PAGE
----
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are small ads working for the musician?


Apparently, drummers are like gold dust, but never turn up, and all bass players are addicted to U2 and Simple Minds. How do we know this? Because we phoned them up and asked them.

Or rather, we phoned up the people looking for them. In the wake of our crucially fab feature on Auditions and how not to die (May issue), the thought occurred — how goes the slave trade in musicians, who's out there to be bought and sold, is the market ripe in keyboard players, or has the early frost impinged on their credentials?

We spent a happy few hours leafing through the classified ads of The Melody Maker, ringing numbers and pretending to be totally professional guitarists with dedication to form Christian jazz-fusion band, into Joy Division with a solid Afro-beat, male/female must have own PA, Hackney, no breadheads. This is what we found.

First off, whoever said rhythm boxes were going to put drummers out of business has not tried to form a gigging band lately. They're still the players most in demand. In one MM week there were 28 ads begging for drummers. Bass players were close behind with 24, but in many cases they were required as the second half of a rhythm section with the emphasis on percussion. Keyboard players were next at 12; guitarists nine; vocalists seven; sax players six.

Conversely in the musicians available column, talent was distributed more evenly — six drummers, eight bassists, eight guitarists closed off by three keys men, three saxists, NO vocal-types and an electric violinist.

But back to you drummsy-wummsies. "Really difficult to find", "not desperate for work", "not many of them", "don't bother to turn up". Not all the praise was so glowing, of course. General opinion among advertisers was that drummers were so sure of getting work they often blew out auditions or never bothered to follow up calls — there'd be another job around the corner.

The most difficult human beings to get to a rehearsal room, and frequently the greatest disappointment when they eventually materialised, growled the disenchanted.

There was some sympathy. Drummers do still have a lot of gear to shift came a kindly defence, and think about it; the acoustic drummer now has to work very hard to impress. The world and his plectrum can program a drum machine, knock out a rock solid beat, and come up with physically impossible rhythms by twiddling buttons. Against that widespread prejudicial knowledge, guitarists, bassists and synthists have the bluffs easy.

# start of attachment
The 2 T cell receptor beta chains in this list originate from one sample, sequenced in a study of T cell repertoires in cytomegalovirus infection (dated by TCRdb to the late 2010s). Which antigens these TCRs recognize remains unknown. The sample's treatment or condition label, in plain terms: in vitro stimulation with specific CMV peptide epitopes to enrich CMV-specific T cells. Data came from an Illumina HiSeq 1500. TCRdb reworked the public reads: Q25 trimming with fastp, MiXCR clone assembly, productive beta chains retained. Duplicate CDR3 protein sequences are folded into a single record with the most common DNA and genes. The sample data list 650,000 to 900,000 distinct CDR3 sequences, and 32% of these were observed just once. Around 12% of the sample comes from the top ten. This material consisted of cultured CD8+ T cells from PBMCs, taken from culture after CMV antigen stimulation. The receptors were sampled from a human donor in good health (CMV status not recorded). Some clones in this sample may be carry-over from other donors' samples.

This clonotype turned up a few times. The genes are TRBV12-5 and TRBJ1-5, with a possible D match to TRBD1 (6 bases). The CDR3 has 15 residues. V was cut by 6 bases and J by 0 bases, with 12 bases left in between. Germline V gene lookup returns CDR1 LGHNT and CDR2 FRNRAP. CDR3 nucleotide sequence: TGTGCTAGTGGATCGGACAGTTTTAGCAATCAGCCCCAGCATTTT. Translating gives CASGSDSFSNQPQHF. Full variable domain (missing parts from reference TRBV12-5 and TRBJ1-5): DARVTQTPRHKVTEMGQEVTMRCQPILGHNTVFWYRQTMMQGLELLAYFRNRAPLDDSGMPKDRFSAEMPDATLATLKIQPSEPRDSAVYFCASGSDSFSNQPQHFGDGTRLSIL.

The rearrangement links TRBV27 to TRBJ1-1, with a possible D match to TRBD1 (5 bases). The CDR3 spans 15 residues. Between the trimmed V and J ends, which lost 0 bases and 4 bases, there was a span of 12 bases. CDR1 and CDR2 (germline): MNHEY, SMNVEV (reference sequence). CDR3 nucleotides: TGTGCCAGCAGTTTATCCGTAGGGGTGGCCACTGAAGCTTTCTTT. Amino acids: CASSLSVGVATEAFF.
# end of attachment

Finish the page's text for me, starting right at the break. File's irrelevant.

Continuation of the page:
Response to our telephonic enquiries varied, but thankfully few calls rang on unanswered. We called all times of the day, invariably got through, and when the recruiter wasn't there, he'd normally briefed someone to take a message, or politely ask the inquirist to buzz back.

Questions ranged from "well, tell me about yourself" (I'm thin, how's that) to revealing probes such as "once you've put down the phone, which record are you going to put on". One bass-player-hunting manager claimed that so far he'd had 15 four stringers on the line and when asked to name their influences everyone had pitched their style as somewhere between U2 and Simple Minds. He was an extreme case, but a similar flavour (of the month?) flowed elsewhere.

One way of detecting professionalism in your potential employer involved spotting how much research he'd carried out on your subject. "Have you got a sharp wrist?", posited one voice over the wires. If you knew what he meant, you could be reassured he was serious about his interest in reggae; if you didn't, he could be certain you were not going to be another Sly Dunbar.

Wording of the ad can be essential. Three female vocalists seeking backing musicians mentioned they were needed 'to assist in forming a band'. The fateful word 'assist' got them as many would-be managers as it did musicians.